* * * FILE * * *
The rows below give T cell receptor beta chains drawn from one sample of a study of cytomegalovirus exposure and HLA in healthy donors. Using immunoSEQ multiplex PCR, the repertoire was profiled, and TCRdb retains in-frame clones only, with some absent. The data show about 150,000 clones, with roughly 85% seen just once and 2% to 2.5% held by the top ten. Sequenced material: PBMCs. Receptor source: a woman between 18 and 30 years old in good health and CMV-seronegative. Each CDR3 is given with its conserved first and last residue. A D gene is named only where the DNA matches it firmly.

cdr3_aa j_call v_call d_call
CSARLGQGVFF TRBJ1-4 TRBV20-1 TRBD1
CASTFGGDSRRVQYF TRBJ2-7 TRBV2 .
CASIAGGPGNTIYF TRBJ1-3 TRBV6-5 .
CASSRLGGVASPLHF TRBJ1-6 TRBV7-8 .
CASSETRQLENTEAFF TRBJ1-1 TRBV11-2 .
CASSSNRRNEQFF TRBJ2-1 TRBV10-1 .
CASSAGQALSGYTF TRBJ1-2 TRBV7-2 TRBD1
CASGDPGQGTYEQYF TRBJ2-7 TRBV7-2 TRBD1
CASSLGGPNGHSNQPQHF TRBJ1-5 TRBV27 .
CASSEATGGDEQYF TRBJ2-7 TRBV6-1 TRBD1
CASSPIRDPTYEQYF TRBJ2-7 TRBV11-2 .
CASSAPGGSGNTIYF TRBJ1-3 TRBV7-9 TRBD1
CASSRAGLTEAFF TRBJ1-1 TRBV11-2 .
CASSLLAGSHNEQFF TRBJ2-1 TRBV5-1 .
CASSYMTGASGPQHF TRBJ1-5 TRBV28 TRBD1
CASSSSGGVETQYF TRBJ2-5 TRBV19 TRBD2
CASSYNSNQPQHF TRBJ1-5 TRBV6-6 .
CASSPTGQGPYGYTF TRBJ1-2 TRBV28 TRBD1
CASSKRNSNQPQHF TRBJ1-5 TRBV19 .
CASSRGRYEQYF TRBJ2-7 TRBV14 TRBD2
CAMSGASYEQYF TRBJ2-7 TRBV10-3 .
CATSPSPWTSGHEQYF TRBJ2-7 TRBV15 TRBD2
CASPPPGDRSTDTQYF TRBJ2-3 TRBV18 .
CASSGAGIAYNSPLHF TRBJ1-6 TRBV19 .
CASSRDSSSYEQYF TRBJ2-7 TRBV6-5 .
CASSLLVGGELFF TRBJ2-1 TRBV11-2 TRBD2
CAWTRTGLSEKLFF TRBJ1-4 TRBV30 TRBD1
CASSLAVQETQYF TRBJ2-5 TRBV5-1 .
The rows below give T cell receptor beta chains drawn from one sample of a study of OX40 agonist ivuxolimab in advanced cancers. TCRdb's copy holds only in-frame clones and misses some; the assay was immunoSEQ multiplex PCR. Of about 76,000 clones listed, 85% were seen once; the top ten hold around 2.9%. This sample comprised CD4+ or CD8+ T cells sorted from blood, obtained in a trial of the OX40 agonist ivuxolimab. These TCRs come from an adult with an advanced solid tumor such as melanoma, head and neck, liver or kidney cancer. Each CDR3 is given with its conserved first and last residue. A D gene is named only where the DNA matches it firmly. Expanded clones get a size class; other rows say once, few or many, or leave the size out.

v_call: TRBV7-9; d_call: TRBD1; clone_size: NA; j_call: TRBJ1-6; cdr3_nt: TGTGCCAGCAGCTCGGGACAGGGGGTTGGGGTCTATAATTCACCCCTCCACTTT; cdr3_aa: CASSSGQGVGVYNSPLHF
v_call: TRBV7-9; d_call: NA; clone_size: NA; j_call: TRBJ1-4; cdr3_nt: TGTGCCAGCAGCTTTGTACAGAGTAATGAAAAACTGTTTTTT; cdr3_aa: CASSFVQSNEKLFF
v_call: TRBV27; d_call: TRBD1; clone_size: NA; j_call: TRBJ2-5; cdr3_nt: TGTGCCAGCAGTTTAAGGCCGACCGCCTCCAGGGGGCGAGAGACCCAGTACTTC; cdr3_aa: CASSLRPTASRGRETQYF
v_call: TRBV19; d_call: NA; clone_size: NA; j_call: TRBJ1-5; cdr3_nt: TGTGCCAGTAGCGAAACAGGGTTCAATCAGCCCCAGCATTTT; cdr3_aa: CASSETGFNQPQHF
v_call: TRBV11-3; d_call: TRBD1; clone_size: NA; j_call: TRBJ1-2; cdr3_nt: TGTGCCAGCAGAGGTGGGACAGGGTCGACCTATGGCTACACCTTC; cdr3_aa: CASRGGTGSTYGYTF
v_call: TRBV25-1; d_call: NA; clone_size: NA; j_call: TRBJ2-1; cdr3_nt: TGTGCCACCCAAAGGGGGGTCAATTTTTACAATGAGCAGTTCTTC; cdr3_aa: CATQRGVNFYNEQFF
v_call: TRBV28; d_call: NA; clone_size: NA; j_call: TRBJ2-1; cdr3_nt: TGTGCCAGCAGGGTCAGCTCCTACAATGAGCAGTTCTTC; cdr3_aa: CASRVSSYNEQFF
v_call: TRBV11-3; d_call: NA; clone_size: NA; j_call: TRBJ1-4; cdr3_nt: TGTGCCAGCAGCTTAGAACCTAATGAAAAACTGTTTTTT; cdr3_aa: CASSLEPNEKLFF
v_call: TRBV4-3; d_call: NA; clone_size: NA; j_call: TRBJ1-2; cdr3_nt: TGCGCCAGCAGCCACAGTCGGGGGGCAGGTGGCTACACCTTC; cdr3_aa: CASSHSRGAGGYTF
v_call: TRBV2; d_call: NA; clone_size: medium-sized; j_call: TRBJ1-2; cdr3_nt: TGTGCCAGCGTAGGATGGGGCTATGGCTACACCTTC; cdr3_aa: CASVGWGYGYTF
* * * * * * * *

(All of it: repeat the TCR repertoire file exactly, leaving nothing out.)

The rows below give T cell receptor beta chains drawn from one sample of a study of cytomegalovirus exposure and HLA in healthy donors. Using immunoSEQ multiplex PCR, the repertoire was profiled, and TCRdb retains in-frame clones only, with some absent. The data show about 150,000 clones, with roughly 85% seen just once and 2% to 2.5% held by the top ten. Sequenced material: PBMCs. Receptor source: a woman between 18 and 30 years old in good health and CMV-seronegative. Each CDR3 is given with its conserved first and last residue. A D gene is named only where the DNA matches it firmly.

cdr3_aa j_call v_call d_call
CSARLGQGVFF TRBJ1-4 TRBV20-1 TRBD1
CASTFGGDSRRVQYF TRBJ2-7 TRBV2 .
CASIAGGPGNTIYF TRBJ1-3 TRBV6-5 .
CASSRLGGVASPLHF TRBJ1-6 TRBV7-8 .
CASSETRQLENTEAFF TRBJ1-1 TRBV11-2 .
CASSSNRRNEQFF TRBJ2-1 TRBV10-1 .
CASSAGQALSGYTF TRBJ1-2 TRBV7-2 TRBD1
CASGDPGQGTYEQYF TRBJ2-7 TRBV7-2 TRBD1
CASSLGGPNGHSNQPQHF TRBJ1-5 TRBV27 .
CASSEATGGDEQYF TRBJ2-7 TRBV6-1 TRBD1
CASSPIRDPTYEQYF TRBJ2-7 TRBV11-2 .
CASSAPGGSGNTIYF TRBJ1-3 TRBV7-9 TRBD1
CASSRAGLTEAFF TRBJ1-1 TRBV11-2 .
CASSLLAGSHNEQFF TRBJ2-1 TRBV5-1 .
CASSYMTGASGPQHF TRBJ1-5 TRBV28 TRBD1
CASSSSGGVETQYF TRBJ2-5 TRBV19 TRBD2
CASSYNSNQPQHF TRBJ1-5 TRBV6-6 .
CASSPTGQGPYGYTF TRBJ1-2 TRBV28 TRBD1
CASSKRNSNQPQHF TRBJ1-5 TRBV19 .
CASSRGRYEQYF TRBJ2-7 TRBV14 TRBD2
CAMSGASYEQYF TRBJ2-7 TRBV10-3 .
CATSPSPWTSGHEQYF TRBJ2-7 TRBV15 TRBD2
CASPPPGDRSTDTQYF TRBJ2-3 TRBV18 .
CASSGAGIAYNSPLHF TRBJ1-6 TRBV19 .
CASSRDSSSYEQYF TRBJ2-7 TRBV6-5 .
CASSLLVGGELFF TRBJ2-1 TRBV11-2 TRBD2
CAWTRTGLSEKLFF TRBJ1-4 TRBV30 TRBD1
CASSLAVQETQYF TRBJ2-5 TRBV5-1 .
The rows below give T cell receptor beta chains drawn from one sample of a study of OX40 agonist ivuxolimab in advanced cancers. TCRdb's copy holds only in-frame clones and misses some; the assay was immunoSEQ multiplex PCR. Of about 76,000 clones listed, 85% were seen once; the top ten hold around 2.9%. This sample comprised CD4+ or CD8+ T cells sorted from blood, obtained in a trial of the OX40 agonist ivuxolimab. These TCRs come from an adult with an advanced solid tumor such as melanoma, head and neck, liver or kidney cancer. Each CDR3 is given with its conserved first and last residue. A D gene is named only where the DNA matches it firmly. Expanded clones get a size class; other rows say once, few or many, or leave the size out.

v_call: TRBV7-9; d_call: TRBD1; clone_size: NA; j_call: TRBJ1-6; cdr3_nt: TGTGCCAGCAGCTCGGGACAGGGGGTTGGGGTCTATAATTCACCCCTCCACTTT; cdr3_aa: CASSSGQGVGVYNSPLHF
v_call: TRBV7-9; d_call: NA; clone_size: NA; j_call: TRBJ1-4; cdr3_nt: TGTGCCAGCAGCTTTGTACAGAGTAATGAAAAACTGTTTTTT; cdr3_aa: CASSFVQSNEKLFF
v_call: TRBV27; d_call: TRBD1; clone_size: NA; j_call: TRBJ2-5; cdr3_nt: TGTGCCAGCAGTTTAAGGCCGACCGCCTCCAGGGGGCGAGAGACCCAGTACTTC; cdr3_aa: CASSLRPTASRGRETQYF
v_call: TRBV19; d_call: NA; clone_size: NA; j_call: TRBJ1-5; cdr3_nt: TGTGCCAGTAGCGAAACAGGGTTCAATCAGCCCCAGCATTTT; cdr3_aa: CASSETGFNQPQHF
v_call: TRBV11-3; d_call: TRBD1; clone_size: NA; j_call: TRBJ1-2; cdr3_nt: TGTGCCAGCAGAGGTGGGACAGGGTCGACCTATGGCTACACCTTC; cdr3_aa: CASRGGTGSTYGYTF
v_call: TRBV25-1; d_call: NA; clone_size: NA; j_call: TRBJ2-1; cdr3_nt: TGTGCCACCCAAAGGGGGGTCAATTTTTACAATGAGCAGTTCTTC; cdr3_aa: CATQRGVNFYNEQFF
v_call: TRBV28; d_call: NA; clone_size: NA; j_call: TRBJ2-1; cdr3_nt: TGTGCCAGCAGGGTCAGCTCCTACAATGAGCAGTTCTTC; cdr3_aa: CASRVSSYNEQFF
v_call: TRBV11-3; d_call: NA; clone_size: NA; j_call: TRBJ1-4; cdr3_nt: TGTGCCAGCAGCTTAGAACCTAATGAAAAACTGTTTTTT; cdr3_aa: CASSLEPNEKLFF
v_call: TRBV4-3; d_call: NA; clone_size: NA; j_call: TRBJ1-2; cdr3_nt: TGCGCCAGCAGCCACAGTCGGGGGGCAGGTGGCTACACCTTC; cdr3_aa: CASSHSRGAGGYTF
v_call: TRBV2; d_call: NA; clone_size: medium-sized; j_call: TRBJ1-2; cdr3_nt: TGTGCCAGCGTAGGATGGGGCTATGGCTACACCTTC; cdr3_aa: CASVGWGYGYTF